Northwest Medical Teams had received hundreds of applications from medical professionals. The primary MT requirements were strong organizational skills and the ability to return to a very basic level of medical technology. We also needed understanding employers --mine granted me a 2 1/2-month leave of absence. My strong background in parasitology was an asset as well.

Finally, a strong sense of altruism was a must. Volunteers received absolutely no salary. Northwest Medical Teams paid out air fare and expenses. World Vision provided food and lodging, and handled travel arrangements within Ethiopia.

The medical team left the United States on Jan. 29 after several weeks of collecting medical equipment and supplies, mostly through donations. The technologists had drafted a list of necessary items, and the laboratory community in the Pacific Northwest responded generously to public appeals, emptying cupboards of long-discarded equipment that would prove to be invaluable in Ethiopia. Two of the larger commercial houses donated stains and supplies, but our biggest coup was collecting four light microscopes--two monocular and two binocular models--which we hand-carried on the journey.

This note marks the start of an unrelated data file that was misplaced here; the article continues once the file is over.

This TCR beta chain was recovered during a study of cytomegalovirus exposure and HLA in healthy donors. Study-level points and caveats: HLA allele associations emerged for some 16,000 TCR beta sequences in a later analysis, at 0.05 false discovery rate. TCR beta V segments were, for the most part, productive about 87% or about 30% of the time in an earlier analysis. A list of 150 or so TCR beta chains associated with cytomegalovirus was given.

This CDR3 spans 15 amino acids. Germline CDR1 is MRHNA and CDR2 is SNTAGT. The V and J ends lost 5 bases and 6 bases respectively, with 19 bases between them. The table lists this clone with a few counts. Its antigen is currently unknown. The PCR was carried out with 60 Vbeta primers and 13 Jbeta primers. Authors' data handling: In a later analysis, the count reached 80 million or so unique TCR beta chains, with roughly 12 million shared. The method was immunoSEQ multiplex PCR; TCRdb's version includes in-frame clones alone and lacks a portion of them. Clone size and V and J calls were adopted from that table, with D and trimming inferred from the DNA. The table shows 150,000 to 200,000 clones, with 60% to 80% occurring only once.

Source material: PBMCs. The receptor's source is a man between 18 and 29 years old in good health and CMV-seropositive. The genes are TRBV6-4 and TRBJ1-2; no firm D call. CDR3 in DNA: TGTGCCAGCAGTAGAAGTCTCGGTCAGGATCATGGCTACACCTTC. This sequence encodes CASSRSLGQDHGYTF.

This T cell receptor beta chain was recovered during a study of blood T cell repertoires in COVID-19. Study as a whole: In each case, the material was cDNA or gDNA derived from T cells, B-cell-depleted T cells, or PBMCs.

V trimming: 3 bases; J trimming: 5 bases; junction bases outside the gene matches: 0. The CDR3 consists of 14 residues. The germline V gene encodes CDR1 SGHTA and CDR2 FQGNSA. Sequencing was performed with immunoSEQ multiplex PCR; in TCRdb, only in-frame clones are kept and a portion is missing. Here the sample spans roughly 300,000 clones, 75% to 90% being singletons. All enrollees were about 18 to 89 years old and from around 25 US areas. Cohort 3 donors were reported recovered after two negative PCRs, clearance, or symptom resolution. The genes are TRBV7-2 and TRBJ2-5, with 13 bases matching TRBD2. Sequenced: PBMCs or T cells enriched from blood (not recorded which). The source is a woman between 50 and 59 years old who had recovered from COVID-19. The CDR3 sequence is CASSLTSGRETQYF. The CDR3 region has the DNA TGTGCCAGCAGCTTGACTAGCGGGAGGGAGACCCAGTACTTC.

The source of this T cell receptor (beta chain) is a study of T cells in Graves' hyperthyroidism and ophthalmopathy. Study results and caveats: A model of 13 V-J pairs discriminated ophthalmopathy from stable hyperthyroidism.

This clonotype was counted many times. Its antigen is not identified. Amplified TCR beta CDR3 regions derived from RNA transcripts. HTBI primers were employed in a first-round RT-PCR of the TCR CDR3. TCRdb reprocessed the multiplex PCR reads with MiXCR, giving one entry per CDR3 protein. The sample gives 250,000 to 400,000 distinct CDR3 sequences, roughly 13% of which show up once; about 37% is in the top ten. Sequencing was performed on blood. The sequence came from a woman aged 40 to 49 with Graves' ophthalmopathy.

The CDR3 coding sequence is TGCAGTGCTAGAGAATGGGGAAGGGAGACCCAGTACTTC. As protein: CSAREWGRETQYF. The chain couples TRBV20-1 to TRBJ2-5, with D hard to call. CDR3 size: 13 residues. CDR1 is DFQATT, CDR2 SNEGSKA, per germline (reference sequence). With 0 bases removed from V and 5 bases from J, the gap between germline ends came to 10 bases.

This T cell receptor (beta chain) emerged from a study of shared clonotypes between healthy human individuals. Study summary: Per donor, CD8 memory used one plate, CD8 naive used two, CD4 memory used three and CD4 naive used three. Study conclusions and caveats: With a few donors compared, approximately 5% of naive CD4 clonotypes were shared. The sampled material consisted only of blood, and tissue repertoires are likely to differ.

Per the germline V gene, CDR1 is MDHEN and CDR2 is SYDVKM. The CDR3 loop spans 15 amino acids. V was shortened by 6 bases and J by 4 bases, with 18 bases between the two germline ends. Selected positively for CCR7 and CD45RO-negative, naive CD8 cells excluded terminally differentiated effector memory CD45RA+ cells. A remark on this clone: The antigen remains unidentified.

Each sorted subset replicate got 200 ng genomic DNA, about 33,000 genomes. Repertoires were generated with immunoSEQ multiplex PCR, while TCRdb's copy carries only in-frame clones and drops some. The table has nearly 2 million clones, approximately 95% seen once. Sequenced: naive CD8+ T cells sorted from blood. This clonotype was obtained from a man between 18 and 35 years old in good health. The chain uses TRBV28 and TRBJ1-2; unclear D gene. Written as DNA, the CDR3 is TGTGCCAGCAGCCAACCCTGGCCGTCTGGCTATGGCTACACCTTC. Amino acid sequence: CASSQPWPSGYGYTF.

We landed in the capital city of Addis Ababa in early February. The first order of business was a one-day orientation session, much of it devoted to tourist information. We learned that temperatures in this equatorial country ranged from a daytime high of 70 to 90 F to a nighttime low in the 30s to 60s, depending on whether the camp was at an elevation of 9,000 feet (colder) or 5,000 feet above sea level. Darkness fell at 6 p.m., and night lasted a full 12 hours.

The orientation also covered what not to do as visitors in a country with a Marxist government. For example, snapshots of anything involving the police, military, or the revolution were strictly taboo. Women were asked to be decorous and not wear slacks in Addis.